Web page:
Ever since Luanda could talk, she has danced, sang, and performed. And because she was born into the middle of my documentary “Einstein Wrong – The Miracle Year” which spanned 8 years of her life, Luanda always felt at home in front of my camera.
But what I saw through the viewfinder throughout those first few years of my daughter’s childhood was something beyond normal. When it came to natural talent in dance, singing, and performing it was quite apparent to me that she had talent well beyond her years. I more often found myself filming her performances not as a father recording cute and precious memories of their child, but as a witness to an “unnatural” talent in a vivacious little package.
This all appeared when she was 3 years old. Luanda would make up songs on the fly, make up choreography on the fly and was so spot on in her interpretations, my friends, family and I would often just sit and watch Luanda dancing and singing to music and marvel at what we saw. Rock, classical, and samba – all styles were correctly interpreted. Music, dance, and song flowed through her soul.
It wasn’t like Luanda wasn’t exposed to music at an early age. She grew up in a samba school. Ten days before she was born, she was inside her mom’s belly with a 40-piece samba percussion unit bashing out samba. A samba school is a Brazilian samba club who works each year to parade, drum, sing, and dance in a spectacle called “carnaval” and it just so happened that my wife and I were heads of such a group. Luanda grew up with the heavy drum rhythms and incredible costumes of my wife’s design full of colorful feathers.
It was during a birthday party in our back yard when Luanda quietly told her mom out of the blue that she wanted to dance with the samba dancers. It was cold out and we were skeptical she would follow through with it. She “ordered” her mom to get her costume and Doris quickly dressed her and picked her up and take her out to watch the other dancers. At first, Luanda was shy and didn’t want to go in. We both thought she would give up and not dance. But then, at a moment of her choosing, Luanda said it was time. Not only did she dance, she danced for a long long time for a little girl. She seemed to enjoy the spotlight. Here is Luanda doing her first samba show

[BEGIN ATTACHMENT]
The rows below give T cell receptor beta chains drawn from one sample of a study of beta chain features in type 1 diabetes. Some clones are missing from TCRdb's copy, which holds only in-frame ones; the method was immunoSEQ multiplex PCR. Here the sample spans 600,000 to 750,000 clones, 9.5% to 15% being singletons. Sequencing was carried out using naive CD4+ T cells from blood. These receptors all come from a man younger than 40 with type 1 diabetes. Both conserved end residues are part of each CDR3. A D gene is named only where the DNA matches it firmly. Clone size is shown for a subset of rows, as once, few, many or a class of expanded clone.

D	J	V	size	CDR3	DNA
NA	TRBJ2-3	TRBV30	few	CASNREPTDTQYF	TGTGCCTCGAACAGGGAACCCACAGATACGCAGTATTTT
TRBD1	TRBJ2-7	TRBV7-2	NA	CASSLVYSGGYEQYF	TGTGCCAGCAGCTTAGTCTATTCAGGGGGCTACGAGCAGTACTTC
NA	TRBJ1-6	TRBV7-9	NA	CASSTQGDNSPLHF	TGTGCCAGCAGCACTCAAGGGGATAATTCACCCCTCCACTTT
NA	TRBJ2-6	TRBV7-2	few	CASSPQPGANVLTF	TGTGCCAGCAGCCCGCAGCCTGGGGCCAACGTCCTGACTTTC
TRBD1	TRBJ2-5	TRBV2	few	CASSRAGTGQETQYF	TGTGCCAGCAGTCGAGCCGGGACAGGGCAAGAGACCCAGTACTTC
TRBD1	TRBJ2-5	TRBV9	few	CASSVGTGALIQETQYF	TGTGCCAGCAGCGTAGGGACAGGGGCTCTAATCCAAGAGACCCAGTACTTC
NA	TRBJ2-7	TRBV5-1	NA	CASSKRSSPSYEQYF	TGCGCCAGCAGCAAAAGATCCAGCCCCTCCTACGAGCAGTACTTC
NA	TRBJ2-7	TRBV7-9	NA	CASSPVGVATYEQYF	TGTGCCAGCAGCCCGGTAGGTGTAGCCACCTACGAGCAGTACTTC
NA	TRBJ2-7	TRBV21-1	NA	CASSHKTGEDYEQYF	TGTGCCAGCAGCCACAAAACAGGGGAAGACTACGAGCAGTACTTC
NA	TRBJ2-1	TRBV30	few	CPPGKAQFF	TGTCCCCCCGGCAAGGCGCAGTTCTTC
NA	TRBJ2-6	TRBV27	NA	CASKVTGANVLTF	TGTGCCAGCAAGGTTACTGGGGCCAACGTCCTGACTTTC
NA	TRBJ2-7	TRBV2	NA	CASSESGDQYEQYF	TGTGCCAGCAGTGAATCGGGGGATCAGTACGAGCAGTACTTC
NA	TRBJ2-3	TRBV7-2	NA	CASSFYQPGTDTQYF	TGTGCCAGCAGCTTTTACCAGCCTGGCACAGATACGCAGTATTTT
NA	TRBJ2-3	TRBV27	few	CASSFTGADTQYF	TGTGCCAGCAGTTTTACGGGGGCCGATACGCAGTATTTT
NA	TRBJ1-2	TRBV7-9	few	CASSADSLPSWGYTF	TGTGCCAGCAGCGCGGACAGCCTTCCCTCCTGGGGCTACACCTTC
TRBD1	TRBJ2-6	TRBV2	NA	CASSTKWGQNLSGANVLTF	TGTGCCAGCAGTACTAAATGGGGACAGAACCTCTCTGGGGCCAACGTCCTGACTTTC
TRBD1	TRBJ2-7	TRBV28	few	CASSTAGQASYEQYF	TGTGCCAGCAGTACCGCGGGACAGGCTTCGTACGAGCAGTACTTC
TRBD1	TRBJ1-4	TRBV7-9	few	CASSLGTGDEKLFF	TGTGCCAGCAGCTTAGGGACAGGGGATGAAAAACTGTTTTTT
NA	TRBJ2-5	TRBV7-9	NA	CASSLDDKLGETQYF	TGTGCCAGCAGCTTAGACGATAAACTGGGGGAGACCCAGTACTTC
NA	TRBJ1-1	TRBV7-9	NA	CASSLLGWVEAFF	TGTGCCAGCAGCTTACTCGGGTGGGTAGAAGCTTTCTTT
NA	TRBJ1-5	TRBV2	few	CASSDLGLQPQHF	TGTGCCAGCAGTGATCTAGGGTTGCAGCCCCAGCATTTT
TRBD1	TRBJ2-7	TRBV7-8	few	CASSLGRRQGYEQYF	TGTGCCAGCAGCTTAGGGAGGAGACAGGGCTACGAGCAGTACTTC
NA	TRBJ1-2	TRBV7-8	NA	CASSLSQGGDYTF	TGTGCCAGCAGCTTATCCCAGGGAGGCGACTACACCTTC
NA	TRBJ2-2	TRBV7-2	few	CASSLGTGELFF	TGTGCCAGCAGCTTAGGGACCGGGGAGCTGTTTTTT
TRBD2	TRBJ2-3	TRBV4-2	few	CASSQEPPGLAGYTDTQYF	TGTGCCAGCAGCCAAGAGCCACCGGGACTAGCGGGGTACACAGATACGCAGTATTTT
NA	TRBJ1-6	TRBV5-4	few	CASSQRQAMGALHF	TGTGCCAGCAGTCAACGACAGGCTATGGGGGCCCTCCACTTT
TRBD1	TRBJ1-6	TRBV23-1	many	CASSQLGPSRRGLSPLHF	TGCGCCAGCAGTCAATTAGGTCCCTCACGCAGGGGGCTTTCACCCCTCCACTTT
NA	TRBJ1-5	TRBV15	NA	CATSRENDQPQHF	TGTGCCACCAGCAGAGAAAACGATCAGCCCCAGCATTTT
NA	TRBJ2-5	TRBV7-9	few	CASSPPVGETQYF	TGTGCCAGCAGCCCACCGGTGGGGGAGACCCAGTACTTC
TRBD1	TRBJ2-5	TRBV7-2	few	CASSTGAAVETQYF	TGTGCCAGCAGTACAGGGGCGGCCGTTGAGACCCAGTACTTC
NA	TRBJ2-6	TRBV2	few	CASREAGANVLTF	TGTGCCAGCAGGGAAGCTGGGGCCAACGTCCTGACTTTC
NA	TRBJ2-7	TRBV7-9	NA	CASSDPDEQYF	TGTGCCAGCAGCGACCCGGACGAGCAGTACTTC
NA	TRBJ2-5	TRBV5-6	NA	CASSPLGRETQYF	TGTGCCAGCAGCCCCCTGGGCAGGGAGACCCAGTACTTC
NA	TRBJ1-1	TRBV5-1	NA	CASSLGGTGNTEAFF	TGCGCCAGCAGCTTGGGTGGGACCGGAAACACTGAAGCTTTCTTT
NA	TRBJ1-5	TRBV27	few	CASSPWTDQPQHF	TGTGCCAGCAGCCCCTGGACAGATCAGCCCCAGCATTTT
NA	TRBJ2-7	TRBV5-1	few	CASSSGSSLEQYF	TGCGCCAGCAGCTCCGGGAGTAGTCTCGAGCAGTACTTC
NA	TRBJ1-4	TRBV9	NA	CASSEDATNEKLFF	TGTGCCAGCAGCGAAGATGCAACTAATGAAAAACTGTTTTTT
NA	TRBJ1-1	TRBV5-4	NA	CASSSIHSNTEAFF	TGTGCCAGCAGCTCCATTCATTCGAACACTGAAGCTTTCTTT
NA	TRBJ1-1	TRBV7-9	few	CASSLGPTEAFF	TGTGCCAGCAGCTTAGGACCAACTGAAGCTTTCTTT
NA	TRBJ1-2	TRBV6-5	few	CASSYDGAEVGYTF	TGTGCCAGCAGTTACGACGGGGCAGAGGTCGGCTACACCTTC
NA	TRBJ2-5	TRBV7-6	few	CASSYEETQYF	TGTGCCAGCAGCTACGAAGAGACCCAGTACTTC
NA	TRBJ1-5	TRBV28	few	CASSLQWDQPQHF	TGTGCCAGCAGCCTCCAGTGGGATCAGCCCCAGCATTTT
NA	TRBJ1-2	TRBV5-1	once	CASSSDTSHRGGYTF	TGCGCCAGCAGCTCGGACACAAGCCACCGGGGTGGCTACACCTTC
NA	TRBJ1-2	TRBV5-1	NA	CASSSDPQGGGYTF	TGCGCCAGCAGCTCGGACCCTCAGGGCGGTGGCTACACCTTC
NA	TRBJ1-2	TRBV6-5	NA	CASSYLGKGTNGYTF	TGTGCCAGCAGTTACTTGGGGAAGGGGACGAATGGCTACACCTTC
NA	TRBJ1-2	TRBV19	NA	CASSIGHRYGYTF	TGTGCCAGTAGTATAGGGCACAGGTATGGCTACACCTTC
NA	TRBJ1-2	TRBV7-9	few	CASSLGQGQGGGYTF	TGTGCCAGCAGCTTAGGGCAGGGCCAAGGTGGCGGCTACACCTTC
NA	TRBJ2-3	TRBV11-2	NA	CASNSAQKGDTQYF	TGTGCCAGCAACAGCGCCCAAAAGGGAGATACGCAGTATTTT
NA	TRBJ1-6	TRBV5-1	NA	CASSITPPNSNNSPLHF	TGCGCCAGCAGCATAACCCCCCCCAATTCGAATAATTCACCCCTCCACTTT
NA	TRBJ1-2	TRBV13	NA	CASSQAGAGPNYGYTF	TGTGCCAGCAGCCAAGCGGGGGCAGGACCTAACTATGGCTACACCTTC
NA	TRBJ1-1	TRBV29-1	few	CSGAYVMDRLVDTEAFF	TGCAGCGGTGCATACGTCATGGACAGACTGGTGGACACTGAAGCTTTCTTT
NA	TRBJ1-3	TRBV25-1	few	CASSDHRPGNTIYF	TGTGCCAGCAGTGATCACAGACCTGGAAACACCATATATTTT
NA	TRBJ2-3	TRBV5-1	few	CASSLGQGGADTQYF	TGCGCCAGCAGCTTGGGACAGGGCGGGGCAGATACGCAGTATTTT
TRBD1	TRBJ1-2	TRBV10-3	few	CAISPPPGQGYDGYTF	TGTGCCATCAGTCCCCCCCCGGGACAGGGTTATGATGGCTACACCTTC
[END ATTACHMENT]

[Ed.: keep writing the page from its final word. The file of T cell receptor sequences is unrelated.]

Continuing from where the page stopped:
What I witnessed lead me to enroll her in voice lessons at the tender age of 4. I sent videos of Luanda to her voice teacher and she was shocked by her natural talent and was very eager to take her under her wing. The first one here is the most telling. Her sense of space, acting, emotion, dance and voice are well beyond her 5 years of age:
Luanda learned a lot about singing including support, matching tones, and singing songs. She took well to it and had her first concert at age 5. Although she was nervous, she got up in front of almost 100 people to sing and she didn’t flinch.
She continued a year into the lesson and her voice teacher who saw some of the above videos said to me: “when she ‘makes it’, don’t forget to look me up!”. Here is her second concert. Listen for a very short appearance of a vibrato near the end.
But as she grew, she started to become shy. In reality, Luanda is quite shy and what she did while alone could turn out to be something she wasn’t ever intending to share with the world. To her, it was “natural”. It just came out like walking and talking to her.
But just as it started, it suddenly stopped. She didn’t want to continue her singing lessons and after a failed attempt for her to take drama lessons, she too dropped out of that.
A Long Silence
From age 6 to age 10, Luanda kept her talent pretty much to herself. I never wanted to push her. That does not make for a happy childhood, but I was worried I didn’t push her more. We would sometimes make music videos and she really loved that. She would ham it up and would take direction really well. Here is one of them we made during this period.
When we moved to Florida, Luanda was in the 4th grade. In 5th grade she took guitar and was in the chorus in the 5th grade. She excelled at guitar and simply was bored with it even though she picked it up a lightning pace and even did a solo at her concert.